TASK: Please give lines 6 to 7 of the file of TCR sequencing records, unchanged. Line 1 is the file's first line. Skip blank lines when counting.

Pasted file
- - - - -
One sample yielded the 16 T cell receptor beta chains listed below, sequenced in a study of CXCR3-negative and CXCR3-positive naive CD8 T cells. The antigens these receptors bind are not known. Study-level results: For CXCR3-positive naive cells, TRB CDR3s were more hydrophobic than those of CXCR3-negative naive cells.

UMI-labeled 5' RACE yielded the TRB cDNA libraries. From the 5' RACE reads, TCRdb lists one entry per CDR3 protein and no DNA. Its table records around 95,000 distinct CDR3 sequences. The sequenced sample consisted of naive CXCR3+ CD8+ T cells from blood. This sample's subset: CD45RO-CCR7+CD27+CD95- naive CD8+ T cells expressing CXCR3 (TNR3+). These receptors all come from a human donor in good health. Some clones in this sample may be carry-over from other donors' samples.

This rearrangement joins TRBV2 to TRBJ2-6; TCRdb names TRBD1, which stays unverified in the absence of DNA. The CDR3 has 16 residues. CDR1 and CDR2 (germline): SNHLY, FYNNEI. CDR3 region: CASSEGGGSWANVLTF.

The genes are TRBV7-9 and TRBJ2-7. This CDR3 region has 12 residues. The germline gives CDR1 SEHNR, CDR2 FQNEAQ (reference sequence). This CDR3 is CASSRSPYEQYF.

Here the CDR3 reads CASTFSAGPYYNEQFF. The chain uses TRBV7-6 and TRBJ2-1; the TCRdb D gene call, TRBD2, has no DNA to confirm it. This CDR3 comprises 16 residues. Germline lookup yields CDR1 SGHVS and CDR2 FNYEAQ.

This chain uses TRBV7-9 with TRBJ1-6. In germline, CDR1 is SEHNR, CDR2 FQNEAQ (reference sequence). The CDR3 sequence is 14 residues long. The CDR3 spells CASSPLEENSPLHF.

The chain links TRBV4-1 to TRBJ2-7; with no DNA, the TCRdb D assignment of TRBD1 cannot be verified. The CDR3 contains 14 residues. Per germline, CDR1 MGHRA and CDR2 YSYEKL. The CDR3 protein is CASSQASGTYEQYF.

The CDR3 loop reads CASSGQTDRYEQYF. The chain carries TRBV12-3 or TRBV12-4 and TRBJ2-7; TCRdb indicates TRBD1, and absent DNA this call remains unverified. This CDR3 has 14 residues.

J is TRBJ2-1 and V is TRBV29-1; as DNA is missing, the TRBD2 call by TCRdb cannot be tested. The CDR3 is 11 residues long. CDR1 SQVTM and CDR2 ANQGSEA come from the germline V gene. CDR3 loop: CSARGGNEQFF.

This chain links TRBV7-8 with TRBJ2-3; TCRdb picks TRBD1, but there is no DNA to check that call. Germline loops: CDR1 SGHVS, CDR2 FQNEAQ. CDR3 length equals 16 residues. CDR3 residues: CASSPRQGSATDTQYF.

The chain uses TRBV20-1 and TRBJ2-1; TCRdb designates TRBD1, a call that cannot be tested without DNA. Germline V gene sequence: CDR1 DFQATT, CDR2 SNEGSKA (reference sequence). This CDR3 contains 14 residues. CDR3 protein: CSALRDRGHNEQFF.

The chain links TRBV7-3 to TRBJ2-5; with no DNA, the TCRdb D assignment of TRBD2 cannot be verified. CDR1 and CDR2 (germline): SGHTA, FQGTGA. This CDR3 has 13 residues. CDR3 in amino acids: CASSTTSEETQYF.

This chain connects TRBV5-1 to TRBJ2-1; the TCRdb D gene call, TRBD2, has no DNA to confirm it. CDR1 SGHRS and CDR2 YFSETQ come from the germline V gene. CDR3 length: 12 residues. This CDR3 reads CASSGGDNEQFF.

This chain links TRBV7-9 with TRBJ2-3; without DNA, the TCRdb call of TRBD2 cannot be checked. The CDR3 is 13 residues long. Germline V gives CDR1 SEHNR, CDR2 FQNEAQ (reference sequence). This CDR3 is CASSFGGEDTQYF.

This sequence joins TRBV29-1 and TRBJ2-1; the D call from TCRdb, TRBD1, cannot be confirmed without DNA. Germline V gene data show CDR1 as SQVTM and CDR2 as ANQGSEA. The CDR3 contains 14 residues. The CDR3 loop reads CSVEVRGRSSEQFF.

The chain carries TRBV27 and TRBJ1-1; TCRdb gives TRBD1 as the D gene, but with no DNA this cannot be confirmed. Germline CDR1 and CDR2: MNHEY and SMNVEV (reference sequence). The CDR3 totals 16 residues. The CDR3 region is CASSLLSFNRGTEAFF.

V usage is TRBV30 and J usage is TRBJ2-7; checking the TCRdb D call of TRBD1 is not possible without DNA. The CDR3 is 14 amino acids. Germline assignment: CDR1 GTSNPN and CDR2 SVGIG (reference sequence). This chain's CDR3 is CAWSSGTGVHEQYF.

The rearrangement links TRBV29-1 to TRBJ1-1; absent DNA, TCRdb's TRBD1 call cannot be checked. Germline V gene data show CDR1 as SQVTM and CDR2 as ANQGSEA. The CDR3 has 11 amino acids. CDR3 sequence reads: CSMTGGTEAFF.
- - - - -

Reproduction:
This chain uses TRBV7-9 with TRBJ1-6. In germline, CDR1 is SEHNR, CDR2 FQNEAQ (reference sequence). The CDR3 sequence is 14 residues long. The CDR3 spells CASSPLEENSPLHF.

The chain links TRBV4-1 to TRBJ2-7; with no DNA, the TCRdb D assignment of TRBD1 cannot be verified. The CDR3 contains 14 residues. Per germline, CDR1 MGHRA and CDR2 YSYEKL. The CDR3 protein is CASSQASGTYEQYF.